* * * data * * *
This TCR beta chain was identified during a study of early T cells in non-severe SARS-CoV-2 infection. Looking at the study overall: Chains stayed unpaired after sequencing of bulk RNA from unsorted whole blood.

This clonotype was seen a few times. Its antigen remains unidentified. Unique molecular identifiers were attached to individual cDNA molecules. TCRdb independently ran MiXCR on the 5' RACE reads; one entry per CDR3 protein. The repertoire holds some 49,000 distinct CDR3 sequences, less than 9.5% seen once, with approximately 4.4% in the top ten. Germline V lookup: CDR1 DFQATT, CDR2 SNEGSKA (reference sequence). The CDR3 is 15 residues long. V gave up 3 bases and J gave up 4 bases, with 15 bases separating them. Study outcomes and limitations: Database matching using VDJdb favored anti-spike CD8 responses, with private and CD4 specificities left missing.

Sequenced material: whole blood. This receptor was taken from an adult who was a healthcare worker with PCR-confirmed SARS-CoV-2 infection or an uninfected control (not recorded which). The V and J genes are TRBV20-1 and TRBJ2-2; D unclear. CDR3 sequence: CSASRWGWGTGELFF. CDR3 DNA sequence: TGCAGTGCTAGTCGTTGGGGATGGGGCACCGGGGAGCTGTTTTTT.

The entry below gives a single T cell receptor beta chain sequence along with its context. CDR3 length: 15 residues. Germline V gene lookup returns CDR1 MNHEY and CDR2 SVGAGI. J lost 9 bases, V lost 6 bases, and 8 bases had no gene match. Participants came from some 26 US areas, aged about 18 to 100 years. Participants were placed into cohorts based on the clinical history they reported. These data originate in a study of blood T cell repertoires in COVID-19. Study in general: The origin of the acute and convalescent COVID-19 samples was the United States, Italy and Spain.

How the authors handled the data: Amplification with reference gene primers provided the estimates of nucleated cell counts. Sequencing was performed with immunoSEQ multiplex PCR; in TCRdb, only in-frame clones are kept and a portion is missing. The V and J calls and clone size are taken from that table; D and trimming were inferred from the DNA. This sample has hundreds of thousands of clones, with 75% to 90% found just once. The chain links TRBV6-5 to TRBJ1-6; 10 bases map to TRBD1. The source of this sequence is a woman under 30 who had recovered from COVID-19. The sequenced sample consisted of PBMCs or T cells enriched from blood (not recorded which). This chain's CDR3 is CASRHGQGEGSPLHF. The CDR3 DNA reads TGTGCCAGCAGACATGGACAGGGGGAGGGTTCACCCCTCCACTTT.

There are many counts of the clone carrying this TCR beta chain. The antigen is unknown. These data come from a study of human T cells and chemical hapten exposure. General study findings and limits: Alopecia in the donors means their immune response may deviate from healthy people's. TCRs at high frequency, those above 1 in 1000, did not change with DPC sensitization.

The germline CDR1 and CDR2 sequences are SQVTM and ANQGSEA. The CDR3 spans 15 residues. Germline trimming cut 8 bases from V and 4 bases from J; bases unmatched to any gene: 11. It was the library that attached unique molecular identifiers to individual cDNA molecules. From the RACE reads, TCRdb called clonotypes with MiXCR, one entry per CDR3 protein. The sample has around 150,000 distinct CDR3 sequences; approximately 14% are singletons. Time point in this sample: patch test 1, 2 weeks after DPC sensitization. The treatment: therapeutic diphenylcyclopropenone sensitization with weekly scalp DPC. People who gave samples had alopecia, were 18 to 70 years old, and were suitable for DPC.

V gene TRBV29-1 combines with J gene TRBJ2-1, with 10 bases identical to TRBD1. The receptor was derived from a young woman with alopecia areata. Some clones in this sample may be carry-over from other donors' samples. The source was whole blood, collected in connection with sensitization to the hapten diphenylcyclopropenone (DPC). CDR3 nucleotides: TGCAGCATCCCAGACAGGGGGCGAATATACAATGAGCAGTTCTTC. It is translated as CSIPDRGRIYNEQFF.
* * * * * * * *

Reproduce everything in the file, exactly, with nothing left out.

This TCR beta chain was identified during a study of early T cells in non-severe SARS-CoV-2 infection. Looking at the study overall: Chains stayed unpaired after sequencing of bulk RNA from unsorted whole blood.

This clonotype was seen a few times. Its antigen remains unidentified. Unique molecular identifiers were attached to individual cDNA molecules. TCRdb independently ran MiXCR on the 5' RACE reads; one entry per CDR3 protein. The repertoire holds some 49,000 distinct CDR3 sequences, less than 9.5% seen once, with approximately 4.4% in the top ten. Germline V lookup: CDR1 DFQATT, CDR2 SNEGSKA (reference sequence). The CDR3 is 15 residues long. V gave up 3 bases and J gave up 4 bases, with 15 bases separating them. Study outcomes and limitations: Database matching using VDJdb favored anti-spike CD8 responses, with private and CD4 specificities left missing.

Sequenced material: whole blood. This receptor was taken from an adult who was a healthcare worker with PCR-confirmed SARS-CoV-2 infection or an uninfected control (not recorded which). The V and J genes are TRBV20-1 and TRBJ2-2; D unclear. CDR3 sequence: CSASRWGWGTGELFF. CDR3 DNA sequence: TGCAGTGCTAGTCGTTGGGGATGGGGCACCGGGGAGCTGTTTTTT.

The entry below gives a single T cell receptor beta chain sequence along with its context. CDR3 length: 15 residues. Germline V gene lookup returns CDR1 MNHEY and CDR2 SVGAGI. J lost 9 bases, V lost 6 bases, and 8 bases had no gene match. Participants came from some 26 US areas, aged about 18 to 100 years. Participants were placed into cohorts based on the clinical history they reported. These data originate in a study of blood T cell repertoires in COVID-19. Study in general: The origin of the acute and convalescent COVID-19 samples was the United States, Italy and Spain.

How the authors handled the data: Amplification with reference gene primers provided the estimates of nucleated cell counts. Sequencing was performed with immunoSEQ multiplex PCR; in TCRdb, only in-frame clones are kept and a portion is missing. The V and J calls and clone size are taken from that table; D and trimming were inferred from the DNA. This sample has hundreds of thousands of clones, with 75% to 90% found just once. The chain links TRBV6-5 to TRBJ1-6; 10 bases map to TRBD1. The source of this sequence is a woman under 30 who had recovered from COVID-19. The sequenced sample consisted of PBMCs or T cells enriched from blood (not recorded which). This chain's CDR3 is CASRHGQGEGSPLHF. The CDR3 DNA reads TGTGCCAGCAGACATGGACAGGGGGAGGGTTCACCCCTCCACTTT.

There are many counts of the clone carrying this TCR beta chain. The antigen is unknown. These data come from a study of human T cells and chemical hapten exposure. General study findings and limits: Alopecia in the donors means their immune response may deviate from healthy people's. TCRs at high frequency, those above 1 in 1000, did not change with DPC sensitization.

The germline CDR1 and CDR2 sequences are SQVTM and ANQGSEA. The CDR3 spans 15 residues. Germline trimming cut 8 bases from V and 4 bases from J; bases unmatched to any gene: 11. It was the library that attached unique molecular identifiers to individual cDNA molecules. From the RACE reads, TCRdb called clonotypes with MiXCR, one entry per CDR3 protein. The sample has around 150,000 distinct CDR3 sequences; approximately 14% are singletons. Time point in this sample: patch test 1, 2 weeks after DPC sensitization. The treatment: therapeutic diphenylcyclopropenone sensitization with weekly scalp DPC. People who gave samples had alopecia, were 18 to 70 years old, and were suitable for DPC.

V gene TRBV29-1 combines with J gene TRBJ2-1, with 10 bases identical to TRBD1. The receptor was derived from a young woman with alopecia areata. Some clones in this sample may be carry-over from other donors' samples. The source was whole blood, collected in connection with sensitization to the hapten diphenylcyclopropenone (DPC). CDR3 nucleotides: TGCAGCATCCCAGACAGGGGGCGAATATACAATGAGCAGTTCTTC. It is translated as CSIPDRGRIYNEQFF.